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Hoffmann, R. A wiki for the life sciences where authorship matters. Nature Genetics (2008)

Aldose reductase from human psoas muscle. Purification, substrate specificity, immunological characterization, and effect of drugs and inhibitors.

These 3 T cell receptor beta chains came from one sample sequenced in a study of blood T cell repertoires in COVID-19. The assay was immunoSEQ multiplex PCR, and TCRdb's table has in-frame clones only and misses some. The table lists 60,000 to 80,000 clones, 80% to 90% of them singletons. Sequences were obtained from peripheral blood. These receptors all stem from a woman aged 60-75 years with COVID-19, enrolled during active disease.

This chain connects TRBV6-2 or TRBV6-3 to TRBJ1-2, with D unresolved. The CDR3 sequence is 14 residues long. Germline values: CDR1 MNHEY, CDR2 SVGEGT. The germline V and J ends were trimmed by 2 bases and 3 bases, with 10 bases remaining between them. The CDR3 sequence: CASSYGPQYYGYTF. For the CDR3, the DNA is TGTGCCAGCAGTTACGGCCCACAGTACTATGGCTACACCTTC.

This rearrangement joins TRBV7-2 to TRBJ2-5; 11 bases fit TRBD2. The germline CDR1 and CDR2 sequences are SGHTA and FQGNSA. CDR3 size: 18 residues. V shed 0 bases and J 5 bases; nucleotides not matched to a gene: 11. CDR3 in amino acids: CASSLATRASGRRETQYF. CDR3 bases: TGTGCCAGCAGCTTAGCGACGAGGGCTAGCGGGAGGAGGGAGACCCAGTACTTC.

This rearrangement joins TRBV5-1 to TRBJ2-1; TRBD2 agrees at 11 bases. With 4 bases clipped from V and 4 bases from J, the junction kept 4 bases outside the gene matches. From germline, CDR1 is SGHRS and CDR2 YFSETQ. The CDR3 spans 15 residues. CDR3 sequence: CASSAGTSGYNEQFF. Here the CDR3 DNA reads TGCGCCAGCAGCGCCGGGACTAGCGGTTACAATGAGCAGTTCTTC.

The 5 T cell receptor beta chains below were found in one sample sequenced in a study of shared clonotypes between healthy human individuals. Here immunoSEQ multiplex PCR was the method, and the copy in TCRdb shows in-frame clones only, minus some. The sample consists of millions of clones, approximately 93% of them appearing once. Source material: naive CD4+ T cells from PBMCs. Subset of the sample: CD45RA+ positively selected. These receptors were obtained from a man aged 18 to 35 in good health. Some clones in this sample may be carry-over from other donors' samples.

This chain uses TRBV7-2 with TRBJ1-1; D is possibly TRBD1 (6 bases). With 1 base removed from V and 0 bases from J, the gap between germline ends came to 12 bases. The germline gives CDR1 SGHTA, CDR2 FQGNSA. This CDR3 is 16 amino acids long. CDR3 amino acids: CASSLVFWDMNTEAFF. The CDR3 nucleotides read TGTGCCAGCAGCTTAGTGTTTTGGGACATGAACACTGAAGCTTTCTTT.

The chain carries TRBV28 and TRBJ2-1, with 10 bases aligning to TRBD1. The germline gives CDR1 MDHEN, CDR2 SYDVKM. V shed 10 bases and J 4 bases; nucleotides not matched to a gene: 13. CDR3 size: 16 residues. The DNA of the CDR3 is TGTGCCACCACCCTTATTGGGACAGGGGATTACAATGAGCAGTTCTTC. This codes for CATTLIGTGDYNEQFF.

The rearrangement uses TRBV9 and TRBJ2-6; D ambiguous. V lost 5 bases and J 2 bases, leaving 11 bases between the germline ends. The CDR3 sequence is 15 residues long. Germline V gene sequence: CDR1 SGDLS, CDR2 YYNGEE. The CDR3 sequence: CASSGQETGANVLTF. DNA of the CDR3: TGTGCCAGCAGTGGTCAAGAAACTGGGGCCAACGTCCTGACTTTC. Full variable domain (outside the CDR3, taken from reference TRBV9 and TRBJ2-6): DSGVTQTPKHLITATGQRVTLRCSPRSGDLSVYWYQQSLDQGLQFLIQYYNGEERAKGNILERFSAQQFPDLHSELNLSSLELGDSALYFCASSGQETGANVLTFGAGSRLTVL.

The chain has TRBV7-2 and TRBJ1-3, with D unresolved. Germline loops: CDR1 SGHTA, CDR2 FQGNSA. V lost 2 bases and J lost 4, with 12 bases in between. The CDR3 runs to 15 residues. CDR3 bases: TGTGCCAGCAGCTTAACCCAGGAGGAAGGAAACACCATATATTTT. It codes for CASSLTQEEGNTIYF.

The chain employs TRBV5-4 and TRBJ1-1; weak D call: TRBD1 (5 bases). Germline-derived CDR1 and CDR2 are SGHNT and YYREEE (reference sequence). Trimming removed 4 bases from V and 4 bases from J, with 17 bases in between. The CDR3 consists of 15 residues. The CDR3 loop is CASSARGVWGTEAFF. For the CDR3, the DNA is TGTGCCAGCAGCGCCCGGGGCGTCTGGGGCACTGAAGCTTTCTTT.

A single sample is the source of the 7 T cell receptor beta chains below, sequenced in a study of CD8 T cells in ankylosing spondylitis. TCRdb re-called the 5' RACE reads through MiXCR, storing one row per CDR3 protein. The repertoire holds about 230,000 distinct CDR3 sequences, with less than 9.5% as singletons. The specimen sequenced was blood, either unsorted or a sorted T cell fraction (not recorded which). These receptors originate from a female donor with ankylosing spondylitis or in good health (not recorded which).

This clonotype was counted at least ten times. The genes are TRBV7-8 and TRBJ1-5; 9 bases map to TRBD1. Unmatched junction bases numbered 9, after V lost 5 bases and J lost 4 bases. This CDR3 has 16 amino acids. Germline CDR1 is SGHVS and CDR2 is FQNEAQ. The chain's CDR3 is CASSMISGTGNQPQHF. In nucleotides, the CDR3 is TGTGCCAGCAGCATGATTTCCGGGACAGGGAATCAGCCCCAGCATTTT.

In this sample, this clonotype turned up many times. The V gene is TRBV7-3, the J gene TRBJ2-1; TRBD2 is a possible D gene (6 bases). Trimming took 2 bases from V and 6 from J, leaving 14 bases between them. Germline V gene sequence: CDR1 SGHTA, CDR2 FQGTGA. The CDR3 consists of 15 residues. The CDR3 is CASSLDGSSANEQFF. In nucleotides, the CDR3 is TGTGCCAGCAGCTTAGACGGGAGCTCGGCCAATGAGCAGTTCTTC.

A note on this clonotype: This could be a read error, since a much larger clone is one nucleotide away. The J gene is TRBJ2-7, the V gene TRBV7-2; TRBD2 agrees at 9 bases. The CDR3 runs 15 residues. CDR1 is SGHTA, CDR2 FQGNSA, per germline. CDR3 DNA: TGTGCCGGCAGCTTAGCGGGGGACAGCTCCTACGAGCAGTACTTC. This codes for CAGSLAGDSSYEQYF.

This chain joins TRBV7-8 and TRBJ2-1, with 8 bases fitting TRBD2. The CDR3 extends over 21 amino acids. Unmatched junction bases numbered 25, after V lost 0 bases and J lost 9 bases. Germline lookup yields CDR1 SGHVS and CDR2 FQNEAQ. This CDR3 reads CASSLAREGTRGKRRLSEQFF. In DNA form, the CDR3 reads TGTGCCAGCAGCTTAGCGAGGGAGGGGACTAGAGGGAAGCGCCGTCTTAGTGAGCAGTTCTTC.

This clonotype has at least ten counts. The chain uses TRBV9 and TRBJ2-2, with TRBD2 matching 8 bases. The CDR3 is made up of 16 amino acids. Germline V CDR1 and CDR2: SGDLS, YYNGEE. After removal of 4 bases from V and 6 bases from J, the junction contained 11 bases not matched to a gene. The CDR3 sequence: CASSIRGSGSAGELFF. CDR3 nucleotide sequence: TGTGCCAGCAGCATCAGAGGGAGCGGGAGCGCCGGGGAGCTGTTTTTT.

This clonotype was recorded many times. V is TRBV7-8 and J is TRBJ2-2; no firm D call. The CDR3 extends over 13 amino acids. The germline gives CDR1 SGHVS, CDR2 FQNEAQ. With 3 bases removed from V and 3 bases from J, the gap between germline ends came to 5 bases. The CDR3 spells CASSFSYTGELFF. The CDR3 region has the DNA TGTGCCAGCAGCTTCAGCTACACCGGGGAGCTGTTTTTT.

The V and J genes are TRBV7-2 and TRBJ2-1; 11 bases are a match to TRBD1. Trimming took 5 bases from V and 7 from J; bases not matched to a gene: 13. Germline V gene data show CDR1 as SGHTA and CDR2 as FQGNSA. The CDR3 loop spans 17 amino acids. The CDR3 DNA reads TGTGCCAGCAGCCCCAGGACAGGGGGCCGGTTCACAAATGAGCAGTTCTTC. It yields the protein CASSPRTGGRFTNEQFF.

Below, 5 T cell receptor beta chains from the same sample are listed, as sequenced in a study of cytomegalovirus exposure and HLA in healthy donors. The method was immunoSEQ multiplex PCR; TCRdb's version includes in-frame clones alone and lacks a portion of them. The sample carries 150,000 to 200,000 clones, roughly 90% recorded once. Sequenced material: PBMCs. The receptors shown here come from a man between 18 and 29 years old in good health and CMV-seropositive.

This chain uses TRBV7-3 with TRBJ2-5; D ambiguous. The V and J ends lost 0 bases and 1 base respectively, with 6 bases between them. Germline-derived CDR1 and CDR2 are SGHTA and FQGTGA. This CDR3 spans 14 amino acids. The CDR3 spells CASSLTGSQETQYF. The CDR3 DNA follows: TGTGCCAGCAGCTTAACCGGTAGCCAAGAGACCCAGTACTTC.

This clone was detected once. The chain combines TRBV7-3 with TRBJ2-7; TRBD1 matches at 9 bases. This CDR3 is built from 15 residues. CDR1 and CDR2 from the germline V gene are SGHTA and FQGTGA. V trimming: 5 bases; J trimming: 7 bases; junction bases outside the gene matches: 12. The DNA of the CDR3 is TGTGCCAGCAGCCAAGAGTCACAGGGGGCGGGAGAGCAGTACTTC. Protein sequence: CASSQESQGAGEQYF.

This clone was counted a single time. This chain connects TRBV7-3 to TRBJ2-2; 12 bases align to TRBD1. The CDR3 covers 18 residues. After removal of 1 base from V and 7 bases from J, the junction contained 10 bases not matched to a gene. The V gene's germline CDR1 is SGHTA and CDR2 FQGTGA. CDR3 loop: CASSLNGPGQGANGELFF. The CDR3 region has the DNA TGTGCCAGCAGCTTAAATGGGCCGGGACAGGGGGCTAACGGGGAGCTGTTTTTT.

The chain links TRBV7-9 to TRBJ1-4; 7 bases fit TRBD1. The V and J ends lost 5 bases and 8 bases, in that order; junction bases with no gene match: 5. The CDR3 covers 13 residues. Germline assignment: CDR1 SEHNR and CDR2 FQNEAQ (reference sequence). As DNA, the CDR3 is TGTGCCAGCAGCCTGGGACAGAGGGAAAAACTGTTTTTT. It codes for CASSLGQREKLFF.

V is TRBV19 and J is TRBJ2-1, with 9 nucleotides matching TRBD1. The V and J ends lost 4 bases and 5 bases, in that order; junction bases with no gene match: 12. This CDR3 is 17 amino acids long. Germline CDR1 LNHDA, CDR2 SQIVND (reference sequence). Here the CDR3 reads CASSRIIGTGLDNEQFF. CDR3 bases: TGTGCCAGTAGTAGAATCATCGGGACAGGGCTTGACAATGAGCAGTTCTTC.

Aldose reductase (ALR2) has been purified to homogeneity from human psoas muscle. From sodium dodecyl sulfate-polyacrylamide electrophoresis the enzyme is monomeric and has a molecular weight of 37,000. ALR2 catalyzes the primarily NADPH-dependent reduction of a wide variety of aldehydes, although the enzyme can also utilize NADH. The best substrates for ALR2 are aromatic aldehydes (e.g. pyridine-3-aldehyde; Km = 9 microM; kcat/Km = 150,000 s-1 M-1), while among aldoses DL-glyceraldehyde is the preferred substrate (Km = 72 microM; kcat/Km = 17,250). Low (100 microM) concentrations of CaCl2 and CaSO4 cause a marked inhibition (90%) of ALR2 as do higher concentrations (0.2 M) of MgCl2. (NH4)2SO4 caused a 2-fold activation of ALR2. The enzyme is also inhibited by quercetin and the commercially developed aldose reductase inhibitors alrestatin and sorbinil. ALR2 is inhibited only very slightly by sodium valproate and barbiturates. ALR2 cross-reacts immunologically with human brain and human placental aldose reductase and with ALR2 from monkey tissue. There is no precipitin cross-reaction of ALR2 with aldose reductases from other species nor with human aldehyde reductase 1 (ALR1) or with ALR1 from other species. The data show that human muscle is a new and relatively rich source of a monomeric NADPH/NADH reductase which is clearly identifiable as aldose reductase.[1]


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